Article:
Bluetooth brushes up

Products are arriving to support Bluetooth wireless links between devices, and they could quickly change the shape of corporate networks, argues Bill Pechey

Everyone has heard of the Bluetooth standard for local wireless connections, but it has taken longer than anticipated to stabilise the specifications and get products to the marketplace. However, now products are finally arriving, interest in Bluetooth could grow rapidly.

Bluetooth was originally conceived as a way of connecting mobile phones to headsets and PDAs, but has developed into a universal short-range radio system, capable of working as anything from a simple cable replacement system to a slow-speed wireless LAN. Bluetooth specifications are very strong on compatibility, to allow products from many vendors to work together. Everything is specified ­ from the radio system to calendar synchronisation protocols.

Last year there were several announcements of Bluetooth products from mobile phone companies, but none are yet for sale. What you can buy are several other types of Bluetooth components, including PC Card adapters and LAN access points, with many more due to be announced at the Cebit IT show in Hanover this month. Products include PC Cards, available from Xircom, Brainboxes, Motorola, Fujitsu and Digianswer (Digianswer is owned by Motorola but its products are not the same); and LAN access points, marketed by Lesswire and Axis.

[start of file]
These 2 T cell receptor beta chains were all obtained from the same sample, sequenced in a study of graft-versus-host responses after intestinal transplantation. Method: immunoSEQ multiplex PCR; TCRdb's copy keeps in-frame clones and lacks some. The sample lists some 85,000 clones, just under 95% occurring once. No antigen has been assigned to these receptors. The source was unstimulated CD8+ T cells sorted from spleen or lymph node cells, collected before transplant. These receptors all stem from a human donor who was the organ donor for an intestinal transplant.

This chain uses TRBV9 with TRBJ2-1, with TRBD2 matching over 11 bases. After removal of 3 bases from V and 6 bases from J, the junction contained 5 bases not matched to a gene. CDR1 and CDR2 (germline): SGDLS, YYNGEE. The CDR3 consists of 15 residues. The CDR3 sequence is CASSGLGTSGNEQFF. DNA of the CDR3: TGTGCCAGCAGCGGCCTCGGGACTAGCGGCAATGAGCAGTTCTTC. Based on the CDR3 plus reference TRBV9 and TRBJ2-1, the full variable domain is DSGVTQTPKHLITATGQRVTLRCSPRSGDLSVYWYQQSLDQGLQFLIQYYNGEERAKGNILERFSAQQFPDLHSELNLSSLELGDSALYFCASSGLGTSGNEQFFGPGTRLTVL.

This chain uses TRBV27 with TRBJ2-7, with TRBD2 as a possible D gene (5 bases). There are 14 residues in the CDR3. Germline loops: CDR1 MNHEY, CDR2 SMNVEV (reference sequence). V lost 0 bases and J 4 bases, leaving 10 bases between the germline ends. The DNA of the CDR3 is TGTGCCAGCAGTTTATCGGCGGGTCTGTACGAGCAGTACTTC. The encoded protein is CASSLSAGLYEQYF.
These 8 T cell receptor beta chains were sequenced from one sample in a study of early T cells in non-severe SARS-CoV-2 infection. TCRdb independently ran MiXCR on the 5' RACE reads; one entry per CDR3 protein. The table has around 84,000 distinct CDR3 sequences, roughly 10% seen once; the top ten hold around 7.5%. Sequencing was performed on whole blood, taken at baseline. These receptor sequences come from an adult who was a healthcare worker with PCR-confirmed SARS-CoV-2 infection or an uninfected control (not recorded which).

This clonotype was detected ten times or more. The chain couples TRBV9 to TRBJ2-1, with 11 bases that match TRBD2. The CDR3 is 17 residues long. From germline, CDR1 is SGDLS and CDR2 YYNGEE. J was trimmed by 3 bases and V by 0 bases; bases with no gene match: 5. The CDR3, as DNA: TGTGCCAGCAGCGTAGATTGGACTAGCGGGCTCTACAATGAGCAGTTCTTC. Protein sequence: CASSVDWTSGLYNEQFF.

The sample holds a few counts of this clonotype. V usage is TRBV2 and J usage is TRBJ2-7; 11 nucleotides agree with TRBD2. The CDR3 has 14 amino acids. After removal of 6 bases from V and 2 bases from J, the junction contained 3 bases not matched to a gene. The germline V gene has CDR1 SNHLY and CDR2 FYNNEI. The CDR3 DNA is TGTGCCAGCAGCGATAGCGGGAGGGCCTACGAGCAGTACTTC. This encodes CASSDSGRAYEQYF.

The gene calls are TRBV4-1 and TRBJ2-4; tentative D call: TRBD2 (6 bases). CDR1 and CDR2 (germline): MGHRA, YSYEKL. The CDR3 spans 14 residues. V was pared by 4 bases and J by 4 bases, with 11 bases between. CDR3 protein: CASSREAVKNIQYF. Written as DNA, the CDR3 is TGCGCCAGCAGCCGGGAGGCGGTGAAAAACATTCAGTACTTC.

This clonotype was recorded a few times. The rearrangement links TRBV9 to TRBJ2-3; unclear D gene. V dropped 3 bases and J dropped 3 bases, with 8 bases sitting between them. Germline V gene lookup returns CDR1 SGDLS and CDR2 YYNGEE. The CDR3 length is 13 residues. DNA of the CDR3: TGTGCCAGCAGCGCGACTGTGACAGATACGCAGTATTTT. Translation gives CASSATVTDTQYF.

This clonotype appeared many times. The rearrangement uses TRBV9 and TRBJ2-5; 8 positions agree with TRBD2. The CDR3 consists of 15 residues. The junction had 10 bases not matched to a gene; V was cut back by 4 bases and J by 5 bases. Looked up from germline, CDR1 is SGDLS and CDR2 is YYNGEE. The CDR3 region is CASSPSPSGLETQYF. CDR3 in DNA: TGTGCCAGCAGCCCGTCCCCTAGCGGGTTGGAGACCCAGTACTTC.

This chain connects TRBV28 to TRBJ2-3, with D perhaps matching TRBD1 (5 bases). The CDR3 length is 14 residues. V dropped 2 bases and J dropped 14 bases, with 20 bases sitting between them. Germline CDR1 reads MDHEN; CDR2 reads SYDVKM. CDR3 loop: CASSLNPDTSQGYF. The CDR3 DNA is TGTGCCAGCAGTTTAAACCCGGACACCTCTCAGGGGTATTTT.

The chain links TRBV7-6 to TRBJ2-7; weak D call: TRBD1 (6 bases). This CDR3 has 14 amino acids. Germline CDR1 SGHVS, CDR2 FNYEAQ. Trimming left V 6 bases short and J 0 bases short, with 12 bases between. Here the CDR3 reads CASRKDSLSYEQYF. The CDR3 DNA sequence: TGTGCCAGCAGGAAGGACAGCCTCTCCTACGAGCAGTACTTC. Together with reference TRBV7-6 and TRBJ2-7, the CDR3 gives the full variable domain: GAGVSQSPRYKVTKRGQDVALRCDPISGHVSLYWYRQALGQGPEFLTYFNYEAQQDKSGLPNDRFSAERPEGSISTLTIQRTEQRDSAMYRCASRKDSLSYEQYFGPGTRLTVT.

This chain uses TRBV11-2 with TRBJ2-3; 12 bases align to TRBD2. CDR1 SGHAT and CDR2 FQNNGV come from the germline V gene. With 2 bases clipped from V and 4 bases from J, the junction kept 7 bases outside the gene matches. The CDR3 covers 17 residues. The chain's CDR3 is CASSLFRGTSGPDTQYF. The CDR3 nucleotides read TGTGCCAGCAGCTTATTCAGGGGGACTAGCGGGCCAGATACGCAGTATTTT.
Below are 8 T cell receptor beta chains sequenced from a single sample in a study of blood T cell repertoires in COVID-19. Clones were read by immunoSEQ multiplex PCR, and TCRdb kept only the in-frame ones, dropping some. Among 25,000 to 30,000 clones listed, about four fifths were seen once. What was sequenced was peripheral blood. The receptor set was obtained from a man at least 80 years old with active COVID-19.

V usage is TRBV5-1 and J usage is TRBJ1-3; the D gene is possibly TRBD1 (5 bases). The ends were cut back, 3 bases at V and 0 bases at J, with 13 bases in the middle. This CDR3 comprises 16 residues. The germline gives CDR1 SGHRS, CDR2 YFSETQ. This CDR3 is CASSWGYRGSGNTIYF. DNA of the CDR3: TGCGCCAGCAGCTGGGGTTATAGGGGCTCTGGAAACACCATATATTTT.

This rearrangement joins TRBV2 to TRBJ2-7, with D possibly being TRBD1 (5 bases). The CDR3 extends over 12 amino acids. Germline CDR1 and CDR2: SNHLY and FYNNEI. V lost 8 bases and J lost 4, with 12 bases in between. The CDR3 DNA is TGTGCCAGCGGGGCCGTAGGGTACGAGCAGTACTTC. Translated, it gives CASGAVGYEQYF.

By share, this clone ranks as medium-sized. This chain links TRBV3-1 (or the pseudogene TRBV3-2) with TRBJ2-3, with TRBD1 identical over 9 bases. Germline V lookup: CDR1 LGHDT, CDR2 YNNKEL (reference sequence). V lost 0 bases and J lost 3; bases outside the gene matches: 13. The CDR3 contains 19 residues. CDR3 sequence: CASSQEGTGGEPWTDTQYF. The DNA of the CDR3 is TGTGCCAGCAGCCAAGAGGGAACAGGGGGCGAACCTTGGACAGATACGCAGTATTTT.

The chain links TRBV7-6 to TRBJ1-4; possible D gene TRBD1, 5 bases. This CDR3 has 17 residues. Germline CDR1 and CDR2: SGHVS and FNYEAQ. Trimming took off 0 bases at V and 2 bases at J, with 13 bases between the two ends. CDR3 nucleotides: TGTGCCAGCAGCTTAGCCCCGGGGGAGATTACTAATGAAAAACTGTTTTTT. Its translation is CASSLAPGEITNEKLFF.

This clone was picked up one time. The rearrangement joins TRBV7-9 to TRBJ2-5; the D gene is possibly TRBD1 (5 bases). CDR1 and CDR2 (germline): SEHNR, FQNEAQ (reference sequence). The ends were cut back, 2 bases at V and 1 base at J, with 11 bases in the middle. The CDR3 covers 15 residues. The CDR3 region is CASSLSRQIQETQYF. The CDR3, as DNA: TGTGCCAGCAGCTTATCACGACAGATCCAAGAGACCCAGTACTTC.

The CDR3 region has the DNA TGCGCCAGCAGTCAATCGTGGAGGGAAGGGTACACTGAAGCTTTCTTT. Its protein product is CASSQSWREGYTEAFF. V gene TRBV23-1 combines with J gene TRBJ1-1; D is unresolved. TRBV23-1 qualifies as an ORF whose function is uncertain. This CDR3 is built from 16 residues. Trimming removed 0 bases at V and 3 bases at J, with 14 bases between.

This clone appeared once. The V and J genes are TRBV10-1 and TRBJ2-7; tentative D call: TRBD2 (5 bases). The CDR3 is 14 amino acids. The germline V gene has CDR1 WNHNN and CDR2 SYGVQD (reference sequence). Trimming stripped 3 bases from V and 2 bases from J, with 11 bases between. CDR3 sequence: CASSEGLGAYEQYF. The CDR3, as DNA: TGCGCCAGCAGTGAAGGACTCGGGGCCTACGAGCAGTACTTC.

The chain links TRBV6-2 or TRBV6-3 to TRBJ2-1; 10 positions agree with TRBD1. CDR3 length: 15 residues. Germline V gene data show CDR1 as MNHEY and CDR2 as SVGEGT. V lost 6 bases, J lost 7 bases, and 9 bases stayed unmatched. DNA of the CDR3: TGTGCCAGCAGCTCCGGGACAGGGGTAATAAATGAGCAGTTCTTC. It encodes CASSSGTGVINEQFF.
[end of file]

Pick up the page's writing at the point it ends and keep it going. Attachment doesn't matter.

One of the neatest Bluetooth products is made by Red-M, a subsidiary of Madge Networks. The device is an Internet access router containing all the usual firewall and security functions that help connect small LANs to the Net, but it also has integrated Bluetooth capabilities. This allows users to synchronise PDAs and notebook PCs with databases held on office networks and they can even use their Bluetooth mobiles ­ when they appear ­ for local voice and WAP services. The idea of a WAP intranet using Bluetooth is interesting to say the least.

The fact that the first Bluetooth products are intended for office use means that the market may develop in a different way from that originally envisaged. Handheld and notebook computers may provide the first large-scale market, with mobile phones coming later. The idea of the personal area network (PAN) may be modified in that the area covered may be expanded from a few metres around the desk to include the full office network. The notebook PC, rather than the mobile phone, may be the centre of the PAN.

Once it becomes common for notebook PCs to have Bluetooth cards, users will look for other devices to connect to them. Bluetooth devices can listen for other devices nearby and can log their presence without trying to connect.

All this will stimulate demand for Bluetooth mobiles, LAN access points, and public services at sites such as airports and hotels. Bluetooth should succeed because it avoids the classic start-up problem of many new communications devices that have no one to talk to. There is no critical mass necessary before real growth can start.

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